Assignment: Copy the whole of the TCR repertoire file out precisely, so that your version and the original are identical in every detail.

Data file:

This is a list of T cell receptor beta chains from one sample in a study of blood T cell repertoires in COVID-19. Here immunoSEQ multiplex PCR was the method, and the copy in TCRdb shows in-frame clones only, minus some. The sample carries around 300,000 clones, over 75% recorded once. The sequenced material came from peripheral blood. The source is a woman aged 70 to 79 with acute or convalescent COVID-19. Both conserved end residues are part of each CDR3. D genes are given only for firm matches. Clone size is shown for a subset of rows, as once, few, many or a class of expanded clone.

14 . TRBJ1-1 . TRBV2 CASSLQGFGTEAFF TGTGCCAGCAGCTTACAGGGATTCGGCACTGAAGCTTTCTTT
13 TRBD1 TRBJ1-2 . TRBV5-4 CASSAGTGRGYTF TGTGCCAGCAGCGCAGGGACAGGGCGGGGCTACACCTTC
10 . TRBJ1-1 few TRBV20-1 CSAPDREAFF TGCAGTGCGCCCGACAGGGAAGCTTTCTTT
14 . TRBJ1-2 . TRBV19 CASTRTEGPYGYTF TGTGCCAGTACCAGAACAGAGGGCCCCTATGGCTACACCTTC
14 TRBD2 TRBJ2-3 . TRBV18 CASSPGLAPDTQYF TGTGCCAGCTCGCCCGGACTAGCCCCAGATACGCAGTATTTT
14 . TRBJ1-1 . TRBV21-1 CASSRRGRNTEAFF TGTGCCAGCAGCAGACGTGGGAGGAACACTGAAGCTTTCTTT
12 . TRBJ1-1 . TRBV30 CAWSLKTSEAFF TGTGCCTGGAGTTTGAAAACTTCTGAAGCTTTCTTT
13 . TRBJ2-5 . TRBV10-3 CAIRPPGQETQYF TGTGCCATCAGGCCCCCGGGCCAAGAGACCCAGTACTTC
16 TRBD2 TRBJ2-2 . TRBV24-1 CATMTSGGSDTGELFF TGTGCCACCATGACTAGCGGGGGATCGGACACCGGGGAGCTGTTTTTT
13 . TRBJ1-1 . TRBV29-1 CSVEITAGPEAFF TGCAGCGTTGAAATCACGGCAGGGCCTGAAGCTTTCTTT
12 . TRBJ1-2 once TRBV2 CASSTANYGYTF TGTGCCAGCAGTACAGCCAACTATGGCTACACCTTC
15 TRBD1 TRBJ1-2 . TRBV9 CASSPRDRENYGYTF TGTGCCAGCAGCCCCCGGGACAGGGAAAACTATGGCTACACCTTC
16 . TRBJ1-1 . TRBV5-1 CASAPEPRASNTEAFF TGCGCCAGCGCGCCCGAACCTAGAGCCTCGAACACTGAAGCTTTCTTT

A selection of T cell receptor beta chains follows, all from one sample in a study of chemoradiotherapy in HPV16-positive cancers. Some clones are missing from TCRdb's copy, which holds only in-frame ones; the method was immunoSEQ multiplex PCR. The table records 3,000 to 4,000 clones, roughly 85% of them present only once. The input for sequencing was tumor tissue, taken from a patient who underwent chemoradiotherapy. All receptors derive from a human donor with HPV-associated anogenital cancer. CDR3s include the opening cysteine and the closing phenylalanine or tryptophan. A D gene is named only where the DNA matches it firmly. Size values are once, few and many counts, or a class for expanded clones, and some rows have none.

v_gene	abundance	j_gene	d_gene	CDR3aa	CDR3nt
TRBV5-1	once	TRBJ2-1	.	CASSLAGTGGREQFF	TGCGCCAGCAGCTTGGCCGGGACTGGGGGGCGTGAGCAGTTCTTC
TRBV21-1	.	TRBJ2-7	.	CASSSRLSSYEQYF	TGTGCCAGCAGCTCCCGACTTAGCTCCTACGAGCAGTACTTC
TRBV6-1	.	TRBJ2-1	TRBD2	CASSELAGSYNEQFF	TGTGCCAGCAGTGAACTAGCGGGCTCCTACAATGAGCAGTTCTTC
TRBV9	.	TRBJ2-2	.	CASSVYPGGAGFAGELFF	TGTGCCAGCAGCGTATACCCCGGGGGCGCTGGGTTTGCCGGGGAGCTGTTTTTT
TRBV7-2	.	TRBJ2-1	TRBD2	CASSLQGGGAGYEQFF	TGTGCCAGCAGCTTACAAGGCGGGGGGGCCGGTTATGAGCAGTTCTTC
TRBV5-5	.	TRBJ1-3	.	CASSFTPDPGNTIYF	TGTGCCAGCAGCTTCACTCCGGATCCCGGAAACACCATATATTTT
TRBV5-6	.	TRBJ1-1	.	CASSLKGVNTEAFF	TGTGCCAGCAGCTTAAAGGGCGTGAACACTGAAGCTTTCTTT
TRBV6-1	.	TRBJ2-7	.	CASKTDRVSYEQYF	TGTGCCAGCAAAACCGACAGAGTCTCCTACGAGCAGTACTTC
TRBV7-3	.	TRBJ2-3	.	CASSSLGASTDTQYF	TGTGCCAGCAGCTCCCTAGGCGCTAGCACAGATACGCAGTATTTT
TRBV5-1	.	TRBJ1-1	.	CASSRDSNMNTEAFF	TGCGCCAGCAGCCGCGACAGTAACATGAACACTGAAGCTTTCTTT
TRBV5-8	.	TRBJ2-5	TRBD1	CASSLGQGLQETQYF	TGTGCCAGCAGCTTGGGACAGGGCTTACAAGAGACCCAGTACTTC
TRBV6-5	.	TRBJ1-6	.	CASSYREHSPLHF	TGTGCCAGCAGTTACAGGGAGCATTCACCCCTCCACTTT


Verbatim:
This is a list of T cell receptor beta chains from one sample in a study of blood T cell repertoires in COVID-19. Here immunoSEQ multiplex PCR was the method, and the copy in TCRdb shows in-frame clones only, minus some. The sample carries around 300,000 clones, over 75% recorded once. The sequenced material came from peripheral blood. The source is a woman aged 70 to 79 with acute or convalescent COVID-19. Both conserved end residues are part of each CDR3. D genes are given only for firm matches. Clone size is shown for a subset of rows, as once, few, many or a class of expanded clone.

14 . TRBJ1-1 . TRBV2 CASSLQGFGTEAFF TGTGCCAGCAGCTTACAGGGATTCGGCACTGAAGCTTTCTTT
13 TRBD1 TRBJ1-2 . TRBV5-4 CASSAGTGRGYTF TGTGCCAGCAGCGCAGGGACAGGGCGGGGCTACACCTTC
10 . TRBJ1-1 few TRBV20-1 CSAPDREAFF TGCAGTGCGCCCGACAGGGAAGCTTTCTTT
14 . TRBJ1-2 . TRBV19 CASTRTEGPYGYTF TGTGCCAGTACCAGAACAGAGGGCCCCTATGGCTACACCTTC
14 TRBD2 TRBJ2-3 . TRBV18 CASSPGLAPDTQYF TGTGCCAGCTCGCCCGGACTAGCCCCAGATACGCAGTATTTT
14 . TRBJ1-1 . TRBV21-1 CASSRRGRNTEAFF TGTGCCAGCAGCAGACGTGGGAGGAACACTGAAGCTTTCTTT
12 . TRBJ1-1 . TRBV30 CAWSLKTSEAFF TGTGCCTGGAGTTTGAAAACTTCTGAAGCTTTCTTT
13 . TRBJ2-5 . TRBV10-3 CAIRPPGQETQYF TGTGCCATCAGGCCCCCGGGCCAAGAGACCCAGTACTTC
16 TRBD2 TRBJ2-2 . TRBV24-1 CATMTSGGSDTGELFF TGTGCCACCATGACTAGCGGGGGATCGGACACCGGGGAGCTGTTTTTT
13 . TRBJ1-1 . TRBV29-1 CSVEITAGPEAFF TGCAGCGTTGAAATCACGGCAGGGCCTGAAGCTTTCTTT
12 . TRBJ1-2 once TRBV2 CASSTANYGYTF TGTGCCAGCAGTACAGCCAACTATGGCTACACCTTC
15 TRBD1 TRBJ1-2 . TRBV9 CASSPRDRENYGYTF TGTGCCAGCAGCCCCCGGGACAGGGAAAACTATGGCTACACCTTC
16 . TRBJ1-1 . TRBV5-1 CASAPEPRASNTEAFF TGCGCCAGCGCGCCCGAACCTAGAGCCTCGAACACTGAAGCTTTCTTT

A selection of T cell receptor beta chains follows, all from one sample in a study of chemoradiotherapy in HPV16-positive cancers. Some clones are missing from TCRdb's copy, which holds only in-frame ones; the method was immunoSEQ multiplex PCR. The table records 3,000 to 4,000 clones, roughly 85% of them present only once. The input for sequencing was tumor tissue, taken from a patient who underwent chemoradiotherapy. All receptors derive from a human donor with HPV-associated anogenital cancer. CDR3s include the opening cysteine and the closing phenylalanine or tryptophan. A D gene is named only where the DNA matches it firmly. Size values are once, few and many counts, or a class for expanded clones, and some rows have none.

v_gene	abundance	j_gene	d_gene	CDR3aa	CDR3nt
TRBV5-1	once	TRBJ2-1	.	CASSLAGTGGREQFF	TGCGCCAGCAGCTTGGCCGGGACTGGGGGGCGTGAGCAGTTCTTC
TRBV21-1	.	TRBJ2-7	.	CASSSRLSSYEQYF	TGTGCCAGCAGCTCCCGACTTAGCTCCTACGAGCAGTACTTC
TRBV6-1	.	TRBJ2-1	TRBD2	CASSELAGSYNEQFF	TGTGCCAGCAGTGAACTAGCGGGCTCCTACAATGAGCAGTTCTTC
TRBV9	.	TRBJ2-2	.	CASSVYPGGAGFAGELFF	TGTGCCAGCAGCGTATACCCCGGGGGCGCTGGGTTTGCCGGGGAGCTGTTTTTT
TRBV7-2	.	TRBJ2-1	TRBD2	CASSLQGGGAGYEQFF	TGTGCCAGCAGCTTACAAGGCGGGGGGGCCGGTTATGAGCAGTTCTTC
TRBV5-5	.	TRBJ1-3	.	CASSFTPDPGNTIYF	TGTGCCAGCAGCTTCACTCCGGATCCCGGAAACACCATATATTTT
TRBV5-6	.	TRBJ1-1	.	CASSLKGVNTEAFF	TGTGCCAGCAGCTTAAAGGGCGTGAACACTGAAGCTTTCTTT
TRBV6-1	.	TRBJ2-7	.	CASKTDRVSYEQYF	TGTGCCAGCAAAACCGACAGAGTCTCCTACGAGCAGTACTTC
TRBV7-3	.	TRBJ2-3	.	CASSSLGASTDTQYF	TGTGCCAGCAGCTCCCTAGGCGCTAGCACAGATACGCAGTATTTT
TRBV5-1	.	TRBJ1-1	.	CASSRDSNMNTEAFF	TGCGCCAGCAGCCGCGACAGTAACATGAACACTGAAGCTTTCTTT
TRBV5-8	.	TRBJ2-5	TRBD1	CASSLGQGLQETQYF	TGTGCCAGCAGCTTGGGACAGGGCTTACAAGAGACCCAGTACTTC
TRBV6-5	.	TRBJ1-6	.	CASSYREHSPLHF	TGTGCCAGCAGTTACAGGGAGCATTCACCCCTCCACTTT